Half Earth Day

half earth.png

Monday 23rd October marks the first Half Earth Day.  This initiative is based on the premise that if we conserve half of the Earth’s land and sea for the benefit of wildlife over man, then we will be able to save more than 80% of the world’s species including ourselves from the effects of man-made destruction.

It is a clarion call to all people and groups involved in the restoration of wild spaces to come together to build bridges and discuss the future of the Half Earth project.

The name has been inspired by biologist, Edward O Wilson, who wrote in his radical new book Half Earth: Out Planet’s Fight for Life, that if we devote half the Earth to nature we can halt the decline of our biosphere. The Earth is at a critical junction: we need to act now while there is a small window, because that window is closing rapidly.

The book is his most urgent and impassioned piece of writing, the last in a trilogy on how humans came to be the rulers (and defilers) of the Earth in this Anthropocene Epoch. Emeritus professor at Harvard, E O Wilson is a pioneering writer and thinker on biodiversity and sociobiology (biology that studies animal social behaviours) and is recognised as the world’s leading expert on ants.

 Professor E O Wilson

Professor E O Wilson

In his book he is scathing on the historical capacity of humans to manage their world: while the prospect of no return for our planet is fast approaching he says, ‘we thrash about, appallingly led, with no particular goal in mind other than economic growth, unfettered consumption, good health and personal happiness.’ Quite so. He calls our sensory system, compared to other species, ‘surprisingly weak’ and our moral reasoning ‘conflicted and shaky.’ We were created in the Holocene Age, and although we are creators of the Anthropocene, we are not adapted to survive in it.

It’s not that he condemns the human species, it is more that he puts us back in our place within the biosphere, in which we feel blindly and arrogantly superior, as social animals who got lucky, but have not reached a stage in our evolution where we can make informed choices for the good of ourselves and our planet. Yet we must reach that stage, and quickly.

But, far from being bitter diatribe or sad elegy, Wilson's book puts forward a positive and attainable vision. It is possible, he argues, to conserve a half of the Earth, and he gives examples of large areas of the world where there is already an opportunity. Rewilding projects worldwide make up an essential part but acting piecemeal is not going to solve the problem. We need a much bigger vision in order to meet the hugeness of the problem. Biodiversity thrives in very large areas and reduces relative to size of area, the accuracy of which can be proved in a mathematical equation.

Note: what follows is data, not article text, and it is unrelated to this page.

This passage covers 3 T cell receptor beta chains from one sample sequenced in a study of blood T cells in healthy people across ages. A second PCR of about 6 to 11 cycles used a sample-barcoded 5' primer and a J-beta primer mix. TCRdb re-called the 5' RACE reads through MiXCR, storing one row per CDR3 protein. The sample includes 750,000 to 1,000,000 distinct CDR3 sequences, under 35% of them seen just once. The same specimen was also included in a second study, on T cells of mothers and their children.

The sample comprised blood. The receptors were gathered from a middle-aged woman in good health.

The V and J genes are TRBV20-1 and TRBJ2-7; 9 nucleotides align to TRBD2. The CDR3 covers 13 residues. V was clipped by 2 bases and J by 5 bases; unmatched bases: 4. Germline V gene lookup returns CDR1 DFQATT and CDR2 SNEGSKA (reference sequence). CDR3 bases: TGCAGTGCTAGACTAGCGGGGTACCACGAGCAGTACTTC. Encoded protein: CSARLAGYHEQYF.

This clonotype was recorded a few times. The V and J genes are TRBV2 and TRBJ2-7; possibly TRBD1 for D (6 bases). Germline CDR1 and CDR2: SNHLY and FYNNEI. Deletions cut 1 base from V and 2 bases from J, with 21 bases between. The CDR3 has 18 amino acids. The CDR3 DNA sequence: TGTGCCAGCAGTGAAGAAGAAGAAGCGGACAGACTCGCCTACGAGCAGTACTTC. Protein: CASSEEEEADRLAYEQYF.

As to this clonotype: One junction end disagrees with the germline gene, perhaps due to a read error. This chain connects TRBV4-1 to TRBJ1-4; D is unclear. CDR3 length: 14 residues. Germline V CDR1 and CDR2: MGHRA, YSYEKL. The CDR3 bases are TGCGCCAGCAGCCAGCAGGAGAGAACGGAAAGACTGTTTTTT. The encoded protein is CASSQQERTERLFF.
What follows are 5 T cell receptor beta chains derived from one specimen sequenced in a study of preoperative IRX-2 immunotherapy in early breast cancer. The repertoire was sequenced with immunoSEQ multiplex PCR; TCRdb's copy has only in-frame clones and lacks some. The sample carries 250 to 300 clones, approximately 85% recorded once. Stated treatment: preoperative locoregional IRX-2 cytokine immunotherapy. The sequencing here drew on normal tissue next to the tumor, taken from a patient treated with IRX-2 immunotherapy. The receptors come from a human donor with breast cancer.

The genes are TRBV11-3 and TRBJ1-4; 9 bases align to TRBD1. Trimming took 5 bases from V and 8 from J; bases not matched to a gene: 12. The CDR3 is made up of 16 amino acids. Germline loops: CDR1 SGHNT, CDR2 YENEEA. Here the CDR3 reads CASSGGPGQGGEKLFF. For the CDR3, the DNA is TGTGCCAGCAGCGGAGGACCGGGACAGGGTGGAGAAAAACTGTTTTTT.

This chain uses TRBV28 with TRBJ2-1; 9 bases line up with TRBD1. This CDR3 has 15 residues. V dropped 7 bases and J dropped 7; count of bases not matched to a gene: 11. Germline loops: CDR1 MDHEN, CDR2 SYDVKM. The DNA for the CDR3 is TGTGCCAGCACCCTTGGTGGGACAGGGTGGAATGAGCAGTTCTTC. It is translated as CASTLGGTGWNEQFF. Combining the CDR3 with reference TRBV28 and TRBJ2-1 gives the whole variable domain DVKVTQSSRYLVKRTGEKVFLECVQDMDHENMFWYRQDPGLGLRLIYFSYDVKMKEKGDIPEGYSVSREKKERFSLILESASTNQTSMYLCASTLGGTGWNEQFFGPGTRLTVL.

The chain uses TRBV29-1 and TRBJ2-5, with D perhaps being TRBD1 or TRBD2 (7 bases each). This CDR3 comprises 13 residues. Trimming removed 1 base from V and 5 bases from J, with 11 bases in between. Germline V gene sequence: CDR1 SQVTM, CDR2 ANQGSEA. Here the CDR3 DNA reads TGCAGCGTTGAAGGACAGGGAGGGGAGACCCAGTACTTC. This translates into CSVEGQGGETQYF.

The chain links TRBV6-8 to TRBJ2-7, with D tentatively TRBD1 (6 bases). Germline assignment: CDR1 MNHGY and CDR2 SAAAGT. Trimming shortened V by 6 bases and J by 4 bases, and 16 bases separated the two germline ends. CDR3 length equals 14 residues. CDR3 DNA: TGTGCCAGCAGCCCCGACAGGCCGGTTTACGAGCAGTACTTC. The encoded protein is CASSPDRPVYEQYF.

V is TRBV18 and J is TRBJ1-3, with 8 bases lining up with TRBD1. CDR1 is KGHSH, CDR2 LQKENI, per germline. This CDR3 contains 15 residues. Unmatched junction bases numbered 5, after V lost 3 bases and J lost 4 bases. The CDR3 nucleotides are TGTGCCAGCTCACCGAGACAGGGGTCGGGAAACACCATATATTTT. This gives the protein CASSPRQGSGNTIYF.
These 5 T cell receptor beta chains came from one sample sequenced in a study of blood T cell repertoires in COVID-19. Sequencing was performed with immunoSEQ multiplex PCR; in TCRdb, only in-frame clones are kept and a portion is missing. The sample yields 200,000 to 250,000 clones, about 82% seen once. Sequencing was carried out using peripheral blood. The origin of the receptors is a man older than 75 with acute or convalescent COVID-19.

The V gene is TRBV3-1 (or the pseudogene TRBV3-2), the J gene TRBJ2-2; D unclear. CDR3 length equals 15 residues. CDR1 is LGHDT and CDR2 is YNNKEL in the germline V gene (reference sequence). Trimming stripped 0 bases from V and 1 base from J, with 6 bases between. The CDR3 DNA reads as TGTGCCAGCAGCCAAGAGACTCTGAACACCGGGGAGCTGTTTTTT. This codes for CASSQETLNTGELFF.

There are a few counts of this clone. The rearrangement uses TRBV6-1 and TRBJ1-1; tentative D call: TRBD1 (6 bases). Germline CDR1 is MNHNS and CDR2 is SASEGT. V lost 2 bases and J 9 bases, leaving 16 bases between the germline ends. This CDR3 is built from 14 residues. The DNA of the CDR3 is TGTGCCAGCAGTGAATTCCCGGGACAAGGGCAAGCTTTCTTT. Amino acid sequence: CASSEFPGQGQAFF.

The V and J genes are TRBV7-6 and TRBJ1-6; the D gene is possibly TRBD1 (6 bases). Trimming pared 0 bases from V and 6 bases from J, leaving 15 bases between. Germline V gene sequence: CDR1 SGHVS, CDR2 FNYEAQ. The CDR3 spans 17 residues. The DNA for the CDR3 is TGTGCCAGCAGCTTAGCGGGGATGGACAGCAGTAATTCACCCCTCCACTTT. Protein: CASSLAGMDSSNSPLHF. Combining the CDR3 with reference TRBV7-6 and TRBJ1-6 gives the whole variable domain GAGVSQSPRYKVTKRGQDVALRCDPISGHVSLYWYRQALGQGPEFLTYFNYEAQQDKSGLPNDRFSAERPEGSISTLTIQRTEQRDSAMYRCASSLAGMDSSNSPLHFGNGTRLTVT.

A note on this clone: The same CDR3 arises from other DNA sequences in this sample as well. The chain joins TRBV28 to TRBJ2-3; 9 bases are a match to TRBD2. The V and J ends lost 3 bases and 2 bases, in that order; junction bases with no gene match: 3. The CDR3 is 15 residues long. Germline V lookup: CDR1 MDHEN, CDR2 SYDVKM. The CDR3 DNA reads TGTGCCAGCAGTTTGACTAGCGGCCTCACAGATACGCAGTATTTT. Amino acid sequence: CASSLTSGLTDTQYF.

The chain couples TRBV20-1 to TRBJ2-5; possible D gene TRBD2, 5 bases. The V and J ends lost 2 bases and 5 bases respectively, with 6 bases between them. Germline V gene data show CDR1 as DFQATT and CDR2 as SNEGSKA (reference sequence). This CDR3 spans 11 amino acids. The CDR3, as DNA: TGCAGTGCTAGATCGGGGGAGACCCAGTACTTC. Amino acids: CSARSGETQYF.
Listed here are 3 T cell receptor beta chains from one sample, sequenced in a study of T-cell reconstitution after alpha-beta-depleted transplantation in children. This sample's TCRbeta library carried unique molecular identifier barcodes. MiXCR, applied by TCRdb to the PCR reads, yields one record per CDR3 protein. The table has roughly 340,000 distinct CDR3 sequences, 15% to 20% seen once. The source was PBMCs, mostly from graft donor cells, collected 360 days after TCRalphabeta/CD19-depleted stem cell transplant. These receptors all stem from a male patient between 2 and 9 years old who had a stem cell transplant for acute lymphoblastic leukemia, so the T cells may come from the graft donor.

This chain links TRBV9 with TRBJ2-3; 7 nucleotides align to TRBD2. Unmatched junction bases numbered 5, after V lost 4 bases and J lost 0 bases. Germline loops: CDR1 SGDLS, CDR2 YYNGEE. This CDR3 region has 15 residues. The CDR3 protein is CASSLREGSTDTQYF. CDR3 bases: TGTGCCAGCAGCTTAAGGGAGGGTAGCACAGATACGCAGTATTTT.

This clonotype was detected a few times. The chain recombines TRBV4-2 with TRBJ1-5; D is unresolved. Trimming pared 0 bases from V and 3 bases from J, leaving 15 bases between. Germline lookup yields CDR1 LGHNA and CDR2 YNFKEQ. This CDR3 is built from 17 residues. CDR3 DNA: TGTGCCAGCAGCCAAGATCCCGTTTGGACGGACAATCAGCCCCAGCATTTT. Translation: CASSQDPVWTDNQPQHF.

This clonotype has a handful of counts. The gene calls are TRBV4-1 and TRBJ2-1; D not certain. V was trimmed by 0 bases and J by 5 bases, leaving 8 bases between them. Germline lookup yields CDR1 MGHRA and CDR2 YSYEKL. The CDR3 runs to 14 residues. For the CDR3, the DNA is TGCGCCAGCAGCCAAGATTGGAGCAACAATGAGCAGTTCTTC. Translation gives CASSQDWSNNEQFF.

So a series of nature corridors or a few thousand hectares here and there of biodiversity are not going to be as effective as huge swathes of land and sea given entirely over to nature. As you might imagine the idea is not without its critics. But why should we not? This is the only home we will ever have and we are close to losing it. Why should we not make this gargantuan effort to save it and ourselves from the effects of our mismanagement? Do we have it in us? Can we be more than just consumers?  Your comments are eagerly awaited.

Half Earth Day has been timed to occur exactly half a year after Earth Day on 22nd April. It is an all-day event taking place at the National Geographic Society Headquarters in Washington, where leading scientists, conservationists and the general public will be invited to take part.  The singer Paul Simon, and devotee of Edward O Wilson’s work, will be offering his support with a concert in the evening. We will be following closely any conclusions reached and initiatives made in the next days and weeks. If you want to know more about this fascinating 87 year old scientist you can go to the link and read an interview with Edward O Wilson.